I WONDER how many tears have been shed in the Scottish Parliament.
Probably more than we would ever imagine, but mostly in snatched private moments after rooms have emptied or behind lavatory doors.
Audrey Birt, who is stepping down from her post as director of Breakthrough Breast Cancer in Scotland, has cried in front of the MSPs. She was speaking after a short film in which a breast cancer survivor says she wishes all mothers could live to see their children's milestones.
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Audrey had watched the footage many times in the past, but told the room of policy-makers in her presentation which followed: "That bit gets me every time ..." and as she said it her voice caught and her eyes filled. The emotion was infectious and from the front of the room she could see other people were upset too.
It was a powerful reminder that despite its high profile, breast cancer continues to claim too many young lives in Scotland – one of the reasons Ms Birt decided to take on the job of setting up Breakthrough north of the Border five years ago.
But there was more to her reaction than that. The 56-year-old first suffered breast cancer when she was 38 and her children were eight and 11. She was diagnosed with it again in 2011 when she was two-and-half years into her director's role. She is no stranger to bleak thoughts in the early hours of the morning.
She has bargained with her god: "let me see them through school" or more recently "let me see my grandchildren". She says: "The fascinating thing about that is you always want more."
She feels she has been lucky. Back in 1994 when she first felt a pain on one side of her chest, she was willing to dismiss it as paranoia because her friend was being treated for breast cancer at the time. But the discomfort persisted for more than a month so she saw her GP who found a thickened area of tissue. The cancer was caught at an early stage and as she recovered she watched her friend and then another die from the disease.
These tragedies influenced her more than a decade later when Breakthrough advertised for a director to establish the charity in Scotland.
She says: "I saw the impact of the condition on them and their families and knew that for all things were improving in breast cancer they were not fixed. We still lose 1000 people a year in Scotland to breast cancer. That is a lot of people and has a huge impact."
Her observation was that the health service became most interested in patients after they were diagnosed, even though the journey of their disease began long before.
She is pleased through Breakthrough to have been a key player in the drive to detect more cancers early in Scotland – an initiative backed by a Scottish Government campaign and a target to increase the proportion of cancers diagnosed in the first stages by 25% by 2015.
An advert showing breasts affected by cancer and reminding women of the range of symptoms has been a groundbreaking part of this.
Her own vigilance in checking for signs of the illness meant when it recurred again in 2011 it had little chance to progress and she wants the same for everyone. A former nurse, she found a lump which was actually benign, but another area of abnormal cells was picked-up by her mammogram. The day she found this out, she was supposed to be in a meeting about preventing onset of the disease.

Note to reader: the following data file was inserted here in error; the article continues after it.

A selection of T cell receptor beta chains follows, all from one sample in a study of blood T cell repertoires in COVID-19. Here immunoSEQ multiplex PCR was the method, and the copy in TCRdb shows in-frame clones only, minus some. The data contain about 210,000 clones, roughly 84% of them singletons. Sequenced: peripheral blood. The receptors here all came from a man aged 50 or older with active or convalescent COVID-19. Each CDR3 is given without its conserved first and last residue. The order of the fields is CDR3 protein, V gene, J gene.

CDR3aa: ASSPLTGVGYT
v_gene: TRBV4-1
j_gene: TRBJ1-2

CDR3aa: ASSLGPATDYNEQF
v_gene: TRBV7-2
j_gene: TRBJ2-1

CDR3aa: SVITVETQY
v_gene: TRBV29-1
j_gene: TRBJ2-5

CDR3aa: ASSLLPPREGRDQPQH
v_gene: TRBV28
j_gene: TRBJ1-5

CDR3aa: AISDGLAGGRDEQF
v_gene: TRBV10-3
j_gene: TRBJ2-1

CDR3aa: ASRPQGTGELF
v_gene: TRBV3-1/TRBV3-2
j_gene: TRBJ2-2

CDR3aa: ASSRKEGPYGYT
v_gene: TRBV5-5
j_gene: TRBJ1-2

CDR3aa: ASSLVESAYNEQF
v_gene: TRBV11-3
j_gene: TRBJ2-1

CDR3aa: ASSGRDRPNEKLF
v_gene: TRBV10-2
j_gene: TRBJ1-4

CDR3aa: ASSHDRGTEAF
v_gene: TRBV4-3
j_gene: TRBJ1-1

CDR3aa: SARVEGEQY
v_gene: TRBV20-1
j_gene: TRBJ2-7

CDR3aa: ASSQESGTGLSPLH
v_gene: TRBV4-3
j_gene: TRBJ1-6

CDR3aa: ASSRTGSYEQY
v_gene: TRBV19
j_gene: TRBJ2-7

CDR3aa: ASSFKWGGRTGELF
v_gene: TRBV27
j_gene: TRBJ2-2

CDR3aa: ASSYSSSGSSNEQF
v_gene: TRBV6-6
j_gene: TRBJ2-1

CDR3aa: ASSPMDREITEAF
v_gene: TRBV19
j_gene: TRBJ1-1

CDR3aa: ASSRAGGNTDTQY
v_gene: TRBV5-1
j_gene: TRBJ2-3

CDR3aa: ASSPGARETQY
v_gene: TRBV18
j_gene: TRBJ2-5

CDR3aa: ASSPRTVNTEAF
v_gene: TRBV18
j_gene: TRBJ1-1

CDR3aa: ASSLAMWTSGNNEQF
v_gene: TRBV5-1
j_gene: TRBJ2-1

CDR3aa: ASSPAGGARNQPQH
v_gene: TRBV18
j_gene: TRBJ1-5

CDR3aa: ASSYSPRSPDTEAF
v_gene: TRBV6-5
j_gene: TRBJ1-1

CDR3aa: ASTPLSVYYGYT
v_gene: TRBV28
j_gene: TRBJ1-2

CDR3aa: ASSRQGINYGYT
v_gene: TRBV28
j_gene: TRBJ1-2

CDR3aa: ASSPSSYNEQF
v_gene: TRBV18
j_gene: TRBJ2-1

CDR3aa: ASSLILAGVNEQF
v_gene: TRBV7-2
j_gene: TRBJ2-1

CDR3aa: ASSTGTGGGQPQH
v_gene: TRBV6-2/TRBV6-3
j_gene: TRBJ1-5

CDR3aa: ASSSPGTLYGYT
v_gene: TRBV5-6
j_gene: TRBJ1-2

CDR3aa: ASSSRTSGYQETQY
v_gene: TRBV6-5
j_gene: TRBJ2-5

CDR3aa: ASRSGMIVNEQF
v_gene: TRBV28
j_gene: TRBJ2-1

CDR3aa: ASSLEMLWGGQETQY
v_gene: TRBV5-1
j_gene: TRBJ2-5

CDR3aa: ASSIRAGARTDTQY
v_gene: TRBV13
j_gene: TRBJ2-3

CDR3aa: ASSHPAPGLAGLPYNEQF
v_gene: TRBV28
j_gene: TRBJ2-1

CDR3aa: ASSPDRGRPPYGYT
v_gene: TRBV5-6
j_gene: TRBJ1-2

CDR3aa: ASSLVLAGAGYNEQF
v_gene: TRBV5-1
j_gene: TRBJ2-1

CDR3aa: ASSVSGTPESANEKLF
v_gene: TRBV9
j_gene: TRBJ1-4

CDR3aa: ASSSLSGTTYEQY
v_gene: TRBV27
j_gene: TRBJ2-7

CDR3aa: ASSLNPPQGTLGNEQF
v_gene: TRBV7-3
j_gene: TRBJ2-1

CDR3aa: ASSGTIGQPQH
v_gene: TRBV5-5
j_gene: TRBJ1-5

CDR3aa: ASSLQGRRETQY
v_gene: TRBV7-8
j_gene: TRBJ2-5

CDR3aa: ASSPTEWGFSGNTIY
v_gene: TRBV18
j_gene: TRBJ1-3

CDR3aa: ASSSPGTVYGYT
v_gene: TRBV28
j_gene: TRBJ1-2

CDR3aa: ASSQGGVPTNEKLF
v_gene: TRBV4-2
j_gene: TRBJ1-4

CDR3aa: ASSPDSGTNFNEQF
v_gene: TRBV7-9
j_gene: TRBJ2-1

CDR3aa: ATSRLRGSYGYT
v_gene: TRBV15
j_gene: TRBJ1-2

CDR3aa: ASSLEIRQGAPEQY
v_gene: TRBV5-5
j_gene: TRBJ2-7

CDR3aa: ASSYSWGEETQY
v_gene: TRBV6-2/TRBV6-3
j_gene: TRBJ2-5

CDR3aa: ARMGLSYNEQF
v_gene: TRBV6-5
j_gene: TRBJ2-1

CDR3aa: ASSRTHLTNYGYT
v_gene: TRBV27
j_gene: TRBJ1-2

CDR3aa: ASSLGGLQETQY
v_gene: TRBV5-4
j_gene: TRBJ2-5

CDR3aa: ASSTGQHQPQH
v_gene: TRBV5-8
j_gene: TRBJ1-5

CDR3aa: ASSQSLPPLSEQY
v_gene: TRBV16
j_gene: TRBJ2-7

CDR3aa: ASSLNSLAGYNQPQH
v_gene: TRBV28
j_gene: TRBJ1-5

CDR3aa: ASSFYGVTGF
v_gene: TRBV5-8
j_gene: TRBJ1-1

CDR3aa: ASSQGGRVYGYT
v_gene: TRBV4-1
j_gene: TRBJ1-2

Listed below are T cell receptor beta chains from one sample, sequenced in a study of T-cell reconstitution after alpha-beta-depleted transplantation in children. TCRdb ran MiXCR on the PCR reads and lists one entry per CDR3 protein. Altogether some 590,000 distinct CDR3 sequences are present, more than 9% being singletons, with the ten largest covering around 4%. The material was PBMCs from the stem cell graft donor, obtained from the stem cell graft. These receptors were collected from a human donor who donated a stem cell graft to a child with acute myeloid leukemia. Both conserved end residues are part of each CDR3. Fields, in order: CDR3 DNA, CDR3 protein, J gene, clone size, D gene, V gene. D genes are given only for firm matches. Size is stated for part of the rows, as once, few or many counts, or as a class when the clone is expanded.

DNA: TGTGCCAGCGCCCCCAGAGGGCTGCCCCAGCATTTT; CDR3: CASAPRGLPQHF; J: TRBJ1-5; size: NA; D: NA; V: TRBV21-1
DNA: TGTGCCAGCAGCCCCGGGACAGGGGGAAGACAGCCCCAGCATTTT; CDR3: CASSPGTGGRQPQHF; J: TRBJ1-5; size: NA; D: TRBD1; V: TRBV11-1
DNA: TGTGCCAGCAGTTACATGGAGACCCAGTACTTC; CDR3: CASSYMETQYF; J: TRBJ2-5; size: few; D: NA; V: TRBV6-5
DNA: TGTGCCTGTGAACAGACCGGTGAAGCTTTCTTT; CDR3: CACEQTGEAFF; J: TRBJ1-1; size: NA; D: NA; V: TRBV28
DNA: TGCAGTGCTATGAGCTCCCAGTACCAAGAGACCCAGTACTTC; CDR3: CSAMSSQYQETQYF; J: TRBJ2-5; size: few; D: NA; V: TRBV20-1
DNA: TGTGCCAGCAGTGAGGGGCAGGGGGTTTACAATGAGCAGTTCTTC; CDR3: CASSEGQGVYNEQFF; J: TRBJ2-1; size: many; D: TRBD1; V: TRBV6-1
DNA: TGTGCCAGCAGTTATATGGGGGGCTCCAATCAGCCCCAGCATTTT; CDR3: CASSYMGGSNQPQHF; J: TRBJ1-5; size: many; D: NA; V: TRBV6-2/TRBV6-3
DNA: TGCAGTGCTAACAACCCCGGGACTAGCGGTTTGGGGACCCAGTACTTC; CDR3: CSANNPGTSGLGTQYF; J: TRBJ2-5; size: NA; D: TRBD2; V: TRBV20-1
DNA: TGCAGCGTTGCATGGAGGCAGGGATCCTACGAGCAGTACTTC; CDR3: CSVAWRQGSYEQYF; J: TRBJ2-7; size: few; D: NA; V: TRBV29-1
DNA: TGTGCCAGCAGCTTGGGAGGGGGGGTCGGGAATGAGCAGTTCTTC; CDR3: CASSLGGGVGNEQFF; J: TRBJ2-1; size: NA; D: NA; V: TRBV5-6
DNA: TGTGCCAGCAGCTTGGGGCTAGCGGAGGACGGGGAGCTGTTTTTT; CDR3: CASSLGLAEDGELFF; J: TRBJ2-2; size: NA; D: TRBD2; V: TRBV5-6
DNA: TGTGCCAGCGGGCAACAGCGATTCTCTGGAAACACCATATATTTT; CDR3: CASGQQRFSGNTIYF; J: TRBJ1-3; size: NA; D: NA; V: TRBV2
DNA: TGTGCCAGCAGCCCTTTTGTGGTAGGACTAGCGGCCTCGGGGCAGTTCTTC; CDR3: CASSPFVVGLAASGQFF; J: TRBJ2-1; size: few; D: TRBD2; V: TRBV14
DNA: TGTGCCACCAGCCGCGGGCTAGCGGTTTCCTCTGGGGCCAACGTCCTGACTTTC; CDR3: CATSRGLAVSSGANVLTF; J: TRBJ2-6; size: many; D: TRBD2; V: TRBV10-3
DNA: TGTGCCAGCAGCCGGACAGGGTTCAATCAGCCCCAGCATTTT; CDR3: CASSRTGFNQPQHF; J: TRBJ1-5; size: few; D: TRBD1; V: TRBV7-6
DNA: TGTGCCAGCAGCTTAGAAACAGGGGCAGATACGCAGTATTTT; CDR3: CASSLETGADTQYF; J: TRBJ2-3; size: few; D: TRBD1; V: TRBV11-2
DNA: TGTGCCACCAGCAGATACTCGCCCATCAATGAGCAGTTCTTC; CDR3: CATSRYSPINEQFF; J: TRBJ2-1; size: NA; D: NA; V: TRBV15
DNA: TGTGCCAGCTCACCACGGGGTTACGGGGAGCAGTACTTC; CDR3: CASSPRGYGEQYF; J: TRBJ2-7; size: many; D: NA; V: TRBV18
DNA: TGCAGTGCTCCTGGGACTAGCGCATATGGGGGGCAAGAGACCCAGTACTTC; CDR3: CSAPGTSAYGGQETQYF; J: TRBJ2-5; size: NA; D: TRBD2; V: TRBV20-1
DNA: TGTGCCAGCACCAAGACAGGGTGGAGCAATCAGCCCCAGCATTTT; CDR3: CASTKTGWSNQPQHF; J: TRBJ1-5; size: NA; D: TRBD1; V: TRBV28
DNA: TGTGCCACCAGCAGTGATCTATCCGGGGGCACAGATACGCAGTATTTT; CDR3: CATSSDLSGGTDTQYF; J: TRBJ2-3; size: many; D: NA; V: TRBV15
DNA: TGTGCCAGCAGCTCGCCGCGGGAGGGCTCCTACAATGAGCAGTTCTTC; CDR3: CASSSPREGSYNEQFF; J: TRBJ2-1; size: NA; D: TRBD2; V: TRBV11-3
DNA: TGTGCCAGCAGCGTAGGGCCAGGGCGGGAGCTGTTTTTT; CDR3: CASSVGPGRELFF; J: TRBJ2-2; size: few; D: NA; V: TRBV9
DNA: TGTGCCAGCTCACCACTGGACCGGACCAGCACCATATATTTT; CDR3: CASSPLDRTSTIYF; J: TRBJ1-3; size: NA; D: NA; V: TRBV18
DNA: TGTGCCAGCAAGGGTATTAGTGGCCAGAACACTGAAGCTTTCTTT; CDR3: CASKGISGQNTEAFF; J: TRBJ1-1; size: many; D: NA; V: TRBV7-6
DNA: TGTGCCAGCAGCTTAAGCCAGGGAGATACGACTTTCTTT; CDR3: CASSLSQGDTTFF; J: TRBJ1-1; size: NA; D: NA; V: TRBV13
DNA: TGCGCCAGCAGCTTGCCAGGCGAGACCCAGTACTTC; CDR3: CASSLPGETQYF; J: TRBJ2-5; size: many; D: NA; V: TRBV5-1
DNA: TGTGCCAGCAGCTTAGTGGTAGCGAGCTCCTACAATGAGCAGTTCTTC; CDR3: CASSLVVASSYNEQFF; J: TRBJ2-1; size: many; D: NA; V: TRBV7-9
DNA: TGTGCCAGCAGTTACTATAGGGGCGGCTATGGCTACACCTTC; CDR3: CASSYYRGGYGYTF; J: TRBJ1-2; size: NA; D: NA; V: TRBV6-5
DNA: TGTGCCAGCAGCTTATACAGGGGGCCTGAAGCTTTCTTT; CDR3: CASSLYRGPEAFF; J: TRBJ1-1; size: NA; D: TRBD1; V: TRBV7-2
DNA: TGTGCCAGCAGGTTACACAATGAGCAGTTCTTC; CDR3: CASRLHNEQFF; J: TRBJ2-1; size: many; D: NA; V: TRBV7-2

She says: "My hospital appointment was first thing in the morning and I thought I would be able to get to the meeting after that. As the day panned out and I was having more and more investigations done, I realised I probably was not going back to that meeting and maybe had to take on board that I had another issue to deal with."
Her surgeon was Professor Mike Dixon, clinical director of the Breakthrough Research Unit in Edinburgh. She says the NHS staff recognised her and got him involved in her care. "He's a world leader, why would you not want him," she continues. "I could park my embarrassment. He is used to seeing people he knows."
She is full of praise for the care she received at the Western General, Edinburgh, on all levels, but what was particularly important for her was being able to take decisions about her own treatment. She declined the widely used anti-oestrogen drug tamoxifen, having swallowed if for years after her first cancer operation, and called a halt on further breast reconstruction.
She says Prof Dixon supported her, saying: "Our role now is to actually give you all the information and support the decision that is right for you."
However, this "patient-centred" approach is an area where she feels parts of the NHS still has work to do.
She knows some hospitals are very good at making patients feel like individuals, where people are given treatment options instead of being told "this is what is happening to you". She believes this is not consistent across the country and in the worst-case scenarios women are "treated as an age and not as a person".
She wants high standards of care to continue after patients finish intensive treatment too, with rehabilitation to help sufferers regain confidence and avoid depression. As yet opportunities for this are patchy.
Arguably leaving Breakthrough to set up her own consultancy and leadership coaching business is part of her rehabilitation process.
She says: "This move is about saying I do not want it to completely define me."
Her blog tells readers there will be tears as she says her goodbyes, but that's because she cares and caring made her all the more effective at Breakthrough.